Airbags are a mandatory safety feature on American cars. Since 1998, passenger vehicles in the United States are required by law to have air bags on both sides of the front seat. Some cars are also available with side airbags. There are several names for airbag systems, including:

  • Supplementary Restraint System (SRS)
  • Air Cushion Restraint System (ACRS)
  • Supplemental Inflatable Restraint (SIR) 

Airbags protect your head, neck, and chest areas and reduce the risk of death in a head-on Milwaukee car crash by about 30 percent. However, airbags must be used with a seat belt to be most effective. How do airbags work? Our Milwaukee accident attorneys explain.

A brief course in automotive safety engineering

Some people believe that airbags stop the body from being thrown forward during a Wisconsin car accident. Actually, it is the seat belt that restrains the body. The airbag actually protects the occupant’s head from hitting the steering wheel, dashboard, or windshield. When the seat belt and airbag work together, a person may survive a serious car accident with only minor injuries.

When the sensors in a car detect a Milwaukee car accident, they send a signal to the module that controls the airbags. The sensors in newer cars are able to measure the speed and severity of the collision and determine which airbags should deploy.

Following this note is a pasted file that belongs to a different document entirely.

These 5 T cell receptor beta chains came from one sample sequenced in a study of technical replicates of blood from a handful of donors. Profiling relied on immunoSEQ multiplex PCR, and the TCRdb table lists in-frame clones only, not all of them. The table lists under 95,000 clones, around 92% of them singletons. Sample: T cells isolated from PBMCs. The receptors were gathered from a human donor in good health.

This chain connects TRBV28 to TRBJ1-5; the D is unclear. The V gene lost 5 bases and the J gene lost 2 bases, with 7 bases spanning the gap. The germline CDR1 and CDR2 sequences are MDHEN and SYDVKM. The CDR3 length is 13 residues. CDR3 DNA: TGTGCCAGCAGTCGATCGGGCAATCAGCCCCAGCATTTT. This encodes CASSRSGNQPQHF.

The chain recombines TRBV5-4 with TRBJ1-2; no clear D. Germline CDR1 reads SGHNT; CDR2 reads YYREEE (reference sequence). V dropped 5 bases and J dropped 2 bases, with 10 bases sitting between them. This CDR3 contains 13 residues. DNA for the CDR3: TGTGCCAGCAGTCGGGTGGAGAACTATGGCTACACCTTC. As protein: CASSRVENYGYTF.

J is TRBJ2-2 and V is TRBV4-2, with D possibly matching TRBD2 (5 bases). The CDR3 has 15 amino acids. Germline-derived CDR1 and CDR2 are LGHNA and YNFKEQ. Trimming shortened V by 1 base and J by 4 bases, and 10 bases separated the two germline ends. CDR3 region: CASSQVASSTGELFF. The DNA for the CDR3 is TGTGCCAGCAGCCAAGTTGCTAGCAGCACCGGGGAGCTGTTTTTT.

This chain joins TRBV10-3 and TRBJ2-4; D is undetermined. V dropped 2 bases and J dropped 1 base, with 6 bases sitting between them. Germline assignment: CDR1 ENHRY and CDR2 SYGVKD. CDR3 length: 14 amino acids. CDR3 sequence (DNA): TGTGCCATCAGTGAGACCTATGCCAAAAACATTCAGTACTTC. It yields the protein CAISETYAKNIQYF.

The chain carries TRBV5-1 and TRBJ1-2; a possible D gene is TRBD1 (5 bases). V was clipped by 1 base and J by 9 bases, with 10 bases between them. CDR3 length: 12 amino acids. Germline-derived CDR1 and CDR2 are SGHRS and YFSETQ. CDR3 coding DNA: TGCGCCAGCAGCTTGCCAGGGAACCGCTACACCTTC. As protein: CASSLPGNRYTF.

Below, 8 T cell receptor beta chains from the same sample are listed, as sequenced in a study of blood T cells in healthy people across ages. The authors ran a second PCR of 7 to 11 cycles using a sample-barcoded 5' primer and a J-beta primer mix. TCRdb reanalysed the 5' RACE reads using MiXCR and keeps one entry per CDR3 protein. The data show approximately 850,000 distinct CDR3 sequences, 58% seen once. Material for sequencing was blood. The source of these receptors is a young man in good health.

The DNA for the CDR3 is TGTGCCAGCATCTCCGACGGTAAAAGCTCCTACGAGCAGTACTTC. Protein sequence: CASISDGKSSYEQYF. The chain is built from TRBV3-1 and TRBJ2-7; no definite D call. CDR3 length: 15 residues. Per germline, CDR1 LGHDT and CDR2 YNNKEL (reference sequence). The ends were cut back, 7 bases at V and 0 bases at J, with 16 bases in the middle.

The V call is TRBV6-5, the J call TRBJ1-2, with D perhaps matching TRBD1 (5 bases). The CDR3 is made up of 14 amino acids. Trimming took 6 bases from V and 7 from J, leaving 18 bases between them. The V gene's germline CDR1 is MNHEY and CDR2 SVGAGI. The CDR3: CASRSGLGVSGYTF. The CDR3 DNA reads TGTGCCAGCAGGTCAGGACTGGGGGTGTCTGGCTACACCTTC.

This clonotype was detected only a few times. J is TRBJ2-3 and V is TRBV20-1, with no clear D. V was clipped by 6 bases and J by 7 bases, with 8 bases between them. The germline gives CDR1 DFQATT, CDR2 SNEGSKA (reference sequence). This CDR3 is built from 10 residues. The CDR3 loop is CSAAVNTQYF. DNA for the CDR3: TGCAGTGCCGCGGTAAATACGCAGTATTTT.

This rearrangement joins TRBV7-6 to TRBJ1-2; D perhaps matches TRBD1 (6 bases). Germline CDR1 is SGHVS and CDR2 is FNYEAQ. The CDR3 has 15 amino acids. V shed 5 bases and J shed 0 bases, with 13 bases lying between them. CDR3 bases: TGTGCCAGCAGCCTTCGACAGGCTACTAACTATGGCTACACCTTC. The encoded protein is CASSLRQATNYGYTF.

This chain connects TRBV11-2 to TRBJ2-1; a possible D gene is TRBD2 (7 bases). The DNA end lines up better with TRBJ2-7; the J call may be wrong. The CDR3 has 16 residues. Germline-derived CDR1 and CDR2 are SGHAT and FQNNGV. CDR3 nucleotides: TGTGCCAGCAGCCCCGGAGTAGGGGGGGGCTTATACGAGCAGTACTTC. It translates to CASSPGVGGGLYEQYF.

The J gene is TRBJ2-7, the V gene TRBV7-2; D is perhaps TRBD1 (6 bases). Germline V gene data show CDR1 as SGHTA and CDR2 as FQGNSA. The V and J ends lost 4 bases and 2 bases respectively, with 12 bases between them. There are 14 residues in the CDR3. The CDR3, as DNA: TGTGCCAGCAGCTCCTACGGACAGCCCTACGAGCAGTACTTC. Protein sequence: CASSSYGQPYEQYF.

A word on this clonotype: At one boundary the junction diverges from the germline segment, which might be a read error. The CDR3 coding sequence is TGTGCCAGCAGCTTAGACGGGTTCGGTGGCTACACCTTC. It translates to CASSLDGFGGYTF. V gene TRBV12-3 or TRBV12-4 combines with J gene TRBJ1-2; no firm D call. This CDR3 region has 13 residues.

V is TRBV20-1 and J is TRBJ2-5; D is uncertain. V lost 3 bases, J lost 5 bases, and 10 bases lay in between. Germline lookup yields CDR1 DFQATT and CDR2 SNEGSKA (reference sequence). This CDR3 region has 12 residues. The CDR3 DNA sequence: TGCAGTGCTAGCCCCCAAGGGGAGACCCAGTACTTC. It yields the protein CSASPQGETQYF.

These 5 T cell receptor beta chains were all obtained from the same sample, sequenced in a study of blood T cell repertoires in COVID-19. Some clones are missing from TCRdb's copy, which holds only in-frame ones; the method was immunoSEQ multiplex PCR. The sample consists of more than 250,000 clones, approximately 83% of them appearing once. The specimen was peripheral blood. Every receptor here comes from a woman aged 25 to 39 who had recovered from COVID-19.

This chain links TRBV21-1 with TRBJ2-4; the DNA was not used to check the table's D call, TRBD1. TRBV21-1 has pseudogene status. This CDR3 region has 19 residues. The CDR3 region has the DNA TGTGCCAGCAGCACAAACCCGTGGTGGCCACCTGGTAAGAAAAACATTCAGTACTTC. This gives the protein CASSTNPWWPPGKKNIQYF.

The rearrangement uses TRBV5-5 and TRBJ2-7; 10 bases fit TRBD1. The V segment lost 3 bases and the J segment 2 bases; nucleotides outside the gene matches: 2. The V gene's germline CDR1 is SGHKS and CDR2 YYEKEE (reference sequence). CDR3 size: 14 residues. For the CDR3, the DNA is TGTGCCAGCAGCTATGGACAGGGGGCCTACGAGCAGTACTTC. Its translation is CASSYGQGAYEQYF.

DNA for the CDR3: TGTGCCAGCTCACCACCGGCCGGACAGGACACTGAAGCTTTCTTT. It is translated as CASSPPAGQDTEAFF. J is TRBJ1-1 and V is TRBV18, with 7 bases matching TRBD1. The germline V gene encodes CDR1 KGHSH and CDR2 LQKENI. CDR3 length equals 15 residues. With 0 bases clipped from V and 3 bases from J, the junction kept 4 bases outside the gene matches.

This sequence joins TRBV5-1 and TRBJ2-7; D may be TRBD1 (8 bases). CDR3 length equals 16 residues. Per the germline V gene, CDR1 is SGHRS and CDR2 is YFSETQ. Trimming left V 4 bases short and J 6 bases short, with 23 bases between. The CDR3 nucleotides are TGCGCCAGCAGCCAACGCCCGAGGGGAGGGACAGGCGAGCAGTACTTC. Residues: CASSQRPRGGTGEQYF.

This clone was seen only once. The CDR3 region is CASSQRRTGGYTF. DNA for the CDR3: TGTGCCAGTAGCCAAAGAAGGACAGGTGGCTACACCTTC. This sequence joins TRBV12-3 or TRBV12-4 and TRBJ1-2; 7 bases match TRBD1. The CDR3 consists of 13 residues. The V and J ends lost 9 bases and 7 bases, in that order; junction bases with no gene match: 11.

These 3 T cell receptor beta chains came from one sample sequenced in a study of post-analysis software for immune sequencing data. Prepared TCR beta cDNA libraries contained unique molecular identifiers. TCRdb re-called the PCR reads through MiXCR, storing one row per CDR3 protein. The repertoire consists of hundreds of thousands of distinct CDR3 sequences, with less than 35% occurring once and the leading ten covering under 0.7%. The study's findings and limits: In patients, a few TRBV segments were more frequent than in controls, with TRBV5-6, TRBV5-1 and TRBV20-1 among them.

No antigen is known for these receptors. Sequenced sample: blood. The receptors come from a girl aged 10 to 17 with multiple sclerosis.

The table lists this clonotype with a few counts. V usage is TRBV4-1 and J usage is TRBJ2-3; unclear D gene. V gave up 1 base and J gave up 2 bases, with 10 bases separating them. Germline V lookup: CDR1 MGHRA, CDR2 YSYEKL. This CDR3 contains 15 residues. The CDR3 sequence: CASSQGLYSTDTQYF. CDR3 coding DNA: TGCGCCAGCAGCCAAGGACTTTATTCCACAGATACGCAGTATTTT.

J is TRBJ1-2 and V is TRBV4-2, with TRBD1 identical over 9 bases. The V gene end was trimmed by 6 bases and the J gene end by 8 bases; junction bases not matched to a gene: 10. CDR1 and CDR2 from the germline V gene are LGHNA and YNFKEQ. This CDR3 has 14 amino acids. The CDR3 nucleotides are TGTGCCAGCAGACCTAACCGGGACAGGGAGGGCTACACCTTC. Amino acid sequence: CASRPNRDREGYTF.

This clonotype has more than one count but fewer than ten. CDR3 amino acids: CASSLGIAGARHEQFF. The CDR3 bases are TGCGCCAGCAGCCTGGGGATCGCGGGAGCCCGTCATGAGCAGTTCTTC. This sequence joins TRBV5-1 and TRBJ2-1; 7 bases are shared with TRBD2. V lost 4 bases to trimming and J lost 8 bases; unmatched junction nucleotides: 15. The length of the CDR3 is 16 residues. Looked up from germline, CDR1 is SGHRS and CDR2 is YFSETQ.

Once the control module determines that the airbags should deploy, it sends a signal to an igniter or squib inflator. This is an electrical device that sends a current through a thin bridge wire. The current causes the wire to overheat and ignite the airbag propellant. The airbag propellant is made of sodium azide. This substance burns quickly and produces a large amount of nitrogen gas, which inflates the nylon airbags. The process takes only 30 milliseconds—that’s three hundredths of a second.

When a person’s head hits the nitrogen-filled air bag, the bag absorbs some the energy of the impact. To release the energy, the bag begins to deflate by letting the gas escape through tiny holes. A person inside the car may see a puff of smoke. This is actually cornstarch or talcum powder that is placed in the bag to keep it from sticking together. Both the gas and the powder are harmless.

Side airbags work differently. As in front airbags, the control module signals the igniter. The igniter melts a tiny bladder inside a cylinder that stores argon gas, compressed to a pressure of 3000 to 4000 pounds per square inch. The argon then fills the airbags. Argon gas is harmless.

The risks from airbags

Sometimes, airbags are defective. Recently a man was injured when his car’s airbag inflated. The airbag loosened a metal bracket, which sliced the man’s ear. The government is now investigating airbags in the 2012 Hyundai Elantra.

Have you been injured by an airbag? Talk to a Milwaukee accident lawyer about your accident. You may be eligible for monetary compensation for your injuries. To learn more, contact Hupy and Abraham at 800-800-5678 or request a free copy of our book, The Ultimate Guide For Automobile Accident Victims.

Jason F. Abraham
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Helping car accident and personal injury victims throughout Wisconsin, Illinois and Iowa since 1993.